Written by Anthony Moujaes
Everything that the Rev. Brooks Berndt does in support of gun reform, he does out of love. As pastor of First Congregational United Church of Christ in Vancouver, Wash., Berndt has called on state leaders for background checks on all gun sales, and he believes that love will eventually overcome political posturing. This weekend, UCC advocates like Berndt are participating in the Gun Violence Prevention Sabbath, to remember those who have lost their lives to gunfire, and discuss how faith communities can work together to reduce gun violence.
The UCC is part of a coalition of 50 religious denominations and faith-based organizations around the country observing the Gun Violence Prevention Sabbath, which takes place March 13-16. As people of faith connect on the effort to reduce gun violence, Berndt believes their resolve is strengthened through love.
"I hear people say that common-sense gun legislation, like background checks on all gun sales, will never happen because the gun lobby is too strong. I think this view vastly underestimates the power of love," Berndt said. "People who have lost loved ones to gun violence and people who want to prevent the loss of their loved ones to gun violence are willing to go to great lengths in order to make sure that more people are not killed.
"I am confident that this is an issue in which the power of love will prove to be much stronger than financial greed or political ideology."
The Gun Violence Prevention Sabbath is organized by the Washington National Cathedral and Faiths United Against Gun Violence, formed in 2011, groups united by a call to confront gun violence in America. In three years, Faiths United Against Gun Violence has seen support from Christian, Jewish, Muslim, Unitarian, Hindu, Sikh and Buddhist communities.
The Gun Violence Prevention Sabbath begins with a kickoff event Thursday evening, March 13, with a vigil at the Washington National Cathedral. The remainder of the weekend (Friday, March 14 through Sunday, March 16) UCC congregations, alongside thousands of diverse houses of worship across the U.S., are participating with prayer, education, acts of kindness and action.
"Now, more than ever, is when people of faith are needed to be that voice, to hold up an alternative vision to the culture of violence and fear that holds our society captive," said Sandy Sorensen, director of the UCC Washington, D.C. office. "So it is heartening to see the strong participation of faith groups, including many UCC congregations around the country, in the national interfaith Gun Violence Prevention Sabbath. It is important for us not to lose heart in this effort, despite the setbacks we may see along the way."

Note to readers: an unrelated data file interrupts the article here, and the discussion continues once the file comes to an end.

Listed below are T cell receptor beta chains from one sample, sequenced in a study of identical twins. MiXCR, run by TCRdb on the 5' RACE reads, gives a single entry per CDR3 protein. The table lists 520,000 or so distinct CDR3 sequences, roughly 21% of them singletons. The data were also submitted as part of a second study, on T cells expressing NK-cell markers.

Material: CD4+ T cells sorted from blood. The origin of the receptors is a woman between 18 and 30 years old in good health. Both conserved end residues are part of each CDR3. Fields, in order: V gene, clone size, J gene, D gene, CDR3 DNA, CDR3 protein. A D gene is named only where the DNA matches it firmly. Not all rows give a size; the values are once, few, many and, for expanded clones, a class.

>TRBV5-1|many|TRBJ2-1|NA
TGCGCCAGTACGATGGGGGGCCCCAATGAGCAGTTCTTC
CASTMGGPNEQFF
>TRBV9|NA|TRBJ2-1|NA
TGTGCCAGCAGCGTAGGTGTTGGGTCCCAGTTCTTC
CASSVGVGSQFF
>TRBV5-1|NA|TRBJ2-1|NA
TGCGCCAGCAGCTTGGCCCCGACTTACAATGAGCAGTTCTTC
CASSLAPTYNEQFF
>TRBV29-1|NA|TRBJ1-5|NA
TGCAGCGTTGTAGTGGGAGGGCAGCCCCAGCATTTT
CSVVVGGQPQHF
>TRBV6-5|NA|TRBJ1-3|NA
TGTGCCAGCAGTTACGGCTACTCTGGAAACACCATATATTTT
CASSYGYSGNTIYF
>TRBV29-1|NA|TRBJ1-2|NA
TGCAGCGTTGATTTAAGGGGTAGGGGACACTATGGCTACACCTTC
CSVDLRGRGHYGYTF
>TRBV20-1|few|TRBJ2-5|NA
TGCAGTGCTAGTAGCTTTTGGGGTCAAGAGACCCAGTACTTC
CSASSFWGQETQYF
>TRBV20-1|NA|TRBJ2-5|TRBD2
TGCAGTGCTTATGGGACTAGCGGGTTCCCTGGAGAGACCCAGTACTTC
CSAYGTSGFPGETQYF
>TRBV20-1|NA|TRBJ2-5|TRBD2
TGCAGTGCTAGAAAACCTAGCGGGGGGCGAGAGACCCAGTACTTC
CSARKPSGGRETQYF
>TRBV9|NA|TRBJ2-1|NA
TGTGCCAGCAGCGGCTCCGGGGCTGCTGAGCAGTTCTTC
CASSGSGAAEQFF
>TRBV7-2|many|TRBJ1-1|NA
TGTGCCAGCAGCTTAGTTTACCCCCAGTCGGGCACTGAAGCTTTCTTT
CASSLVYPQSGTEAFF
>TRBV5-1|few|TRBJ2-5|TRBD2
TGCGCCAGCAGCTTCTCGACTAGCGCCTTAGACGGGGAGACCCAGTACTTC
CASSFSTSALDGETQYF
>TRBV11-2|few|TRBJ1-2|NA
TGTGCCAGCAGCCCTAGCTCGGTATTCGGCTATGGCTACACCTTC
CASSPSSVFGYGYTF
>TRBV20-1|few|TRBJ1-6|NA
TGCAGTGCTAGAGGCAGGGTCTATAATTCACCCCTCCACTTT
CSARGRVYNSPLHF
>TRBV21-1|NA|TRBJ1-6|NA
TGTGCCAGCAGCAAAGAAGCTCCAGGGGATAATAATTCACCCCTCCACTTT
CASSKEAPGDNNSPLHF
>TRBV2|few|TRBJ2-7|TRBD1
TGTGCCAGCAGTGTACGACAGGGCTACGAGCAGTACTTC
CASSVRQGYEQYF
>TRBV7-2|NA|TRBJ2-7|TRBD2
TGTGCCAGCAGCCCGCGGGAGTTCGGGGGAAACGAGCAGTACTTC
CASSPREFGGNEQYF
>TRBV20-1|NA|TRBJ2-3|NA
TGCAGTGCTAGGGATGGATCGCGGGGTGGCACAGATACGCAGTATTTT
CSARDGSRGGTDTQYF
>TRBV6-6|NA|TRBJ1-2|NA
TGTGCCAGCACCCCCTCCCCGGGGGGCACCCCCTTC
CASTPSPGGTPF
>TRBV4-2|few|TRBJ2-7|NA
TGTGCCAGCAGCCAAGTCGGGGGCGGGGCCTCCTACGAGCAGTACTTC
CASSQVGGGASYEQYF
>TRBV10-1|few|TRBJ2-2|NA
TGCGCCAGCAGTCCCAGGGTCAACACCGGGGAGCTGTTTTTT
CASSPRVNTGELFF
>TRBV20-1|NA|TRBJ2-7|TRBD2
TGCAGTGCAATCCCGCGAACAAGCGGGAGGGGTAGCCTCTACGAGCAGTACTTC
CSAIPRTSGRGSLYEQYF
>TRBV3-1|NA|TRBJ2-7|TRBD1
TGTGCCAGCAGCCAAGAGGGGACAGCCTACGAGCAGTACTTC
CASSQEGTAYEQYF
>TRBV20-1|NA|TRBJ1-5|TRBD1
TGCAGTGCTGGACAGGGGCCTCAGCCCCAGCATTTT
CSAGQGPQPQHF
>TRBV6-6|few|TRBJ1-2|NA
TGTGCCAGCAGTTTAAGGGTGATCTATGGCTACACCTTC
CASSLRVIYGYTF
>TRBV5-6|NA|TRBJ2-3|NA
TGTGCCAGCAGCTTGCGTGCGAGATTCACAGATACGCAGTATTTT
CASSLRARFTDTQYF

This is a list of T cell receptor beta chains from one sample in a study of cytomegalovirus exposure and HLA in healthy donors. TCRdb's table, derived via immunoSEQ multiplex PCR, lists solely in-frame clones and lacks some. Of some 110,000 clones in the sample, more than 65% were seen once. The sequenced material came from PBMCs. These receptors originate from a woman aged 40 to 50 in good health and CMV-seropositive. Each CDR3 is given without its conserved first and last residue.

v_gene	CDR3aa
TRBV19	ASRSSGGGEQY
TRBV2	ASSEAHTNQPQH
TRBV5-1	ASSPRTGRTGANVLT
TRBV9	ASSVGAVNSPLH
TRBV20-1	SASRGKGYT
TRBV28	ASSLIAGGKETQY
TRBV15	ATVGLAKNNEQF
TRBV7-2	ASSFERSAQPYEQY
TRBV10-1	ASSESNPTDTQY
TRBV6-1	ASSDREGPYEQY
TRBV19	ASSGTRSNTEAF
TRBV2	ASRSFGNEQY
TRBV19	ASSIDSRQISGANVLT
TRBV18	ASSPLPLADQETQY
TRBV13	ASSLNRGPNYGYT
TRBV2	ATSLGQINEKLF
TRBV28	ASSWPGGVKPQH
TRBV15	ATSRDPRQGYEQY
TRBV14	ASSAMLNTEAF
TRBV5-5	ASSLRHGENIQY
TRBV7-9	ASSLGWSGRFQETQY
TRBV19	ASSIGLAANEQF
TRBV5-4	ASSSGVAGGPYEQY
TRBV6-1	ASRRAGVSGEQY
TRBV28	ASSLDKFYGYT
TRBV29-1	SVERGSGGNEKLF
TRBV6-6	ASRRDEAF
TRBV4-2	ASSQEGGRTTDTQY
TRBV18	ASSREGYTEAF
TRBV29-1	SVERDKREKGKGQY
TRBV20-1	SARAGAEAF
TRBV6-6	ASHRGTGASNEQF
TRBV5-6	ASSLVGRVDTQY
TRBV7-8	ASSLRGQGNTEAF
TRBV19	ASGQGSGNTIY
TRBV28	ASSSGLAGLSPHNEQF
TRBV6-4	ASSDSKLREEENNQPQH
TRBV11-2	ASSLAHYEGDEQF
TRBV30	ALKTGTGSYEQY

Just last year, leaders from the UCC across national, conference and local settings were active in a variety of ways, pushing state and federal lawmakers for gun reform — particularly in the aftermath of the Sandy Hook Elementary School shooting in December 2012 that killed 20 children and six adults. In the 14 months since, Congress hasn’t made any changes to federal laws that would expand background checks and tighten gun trafficking regulations.
"After Sandy Hook, I couldn’t bear the thought of my two-year-old daughter growing up in our society without my trying to make it safer for her," Berndt said. "Common-sense gun legislation literally saves lives. To advocate for this legislation is an act of love."
Fellow UCC minister the Rev. Matt Crebbin, pastor of Newtown Congregational UCC in Newtown, Conn., believes that we "live in a time when common-sense gun safety legislation – like the strengthening of our national background check system – cannot pass Congress, even though nearly 90 percent of our citizens support such a law," he wrote in as part of an invitation to join the Gun Violence Prevention Sabbath. "We have allowed fear and apathy to rule when it comes to guns in America. We have allowed the status quo to become perfectly acceptable. As a result, every year 30,000 precious lives — each one created in God’s image — are added to a tally that is already far too high."
Aside from participating in the Gun Violence Prevention Sabbath, UCC congregations and individuals can learn more about taking action by sending a letter to their elected officials asking for common-sense legislation.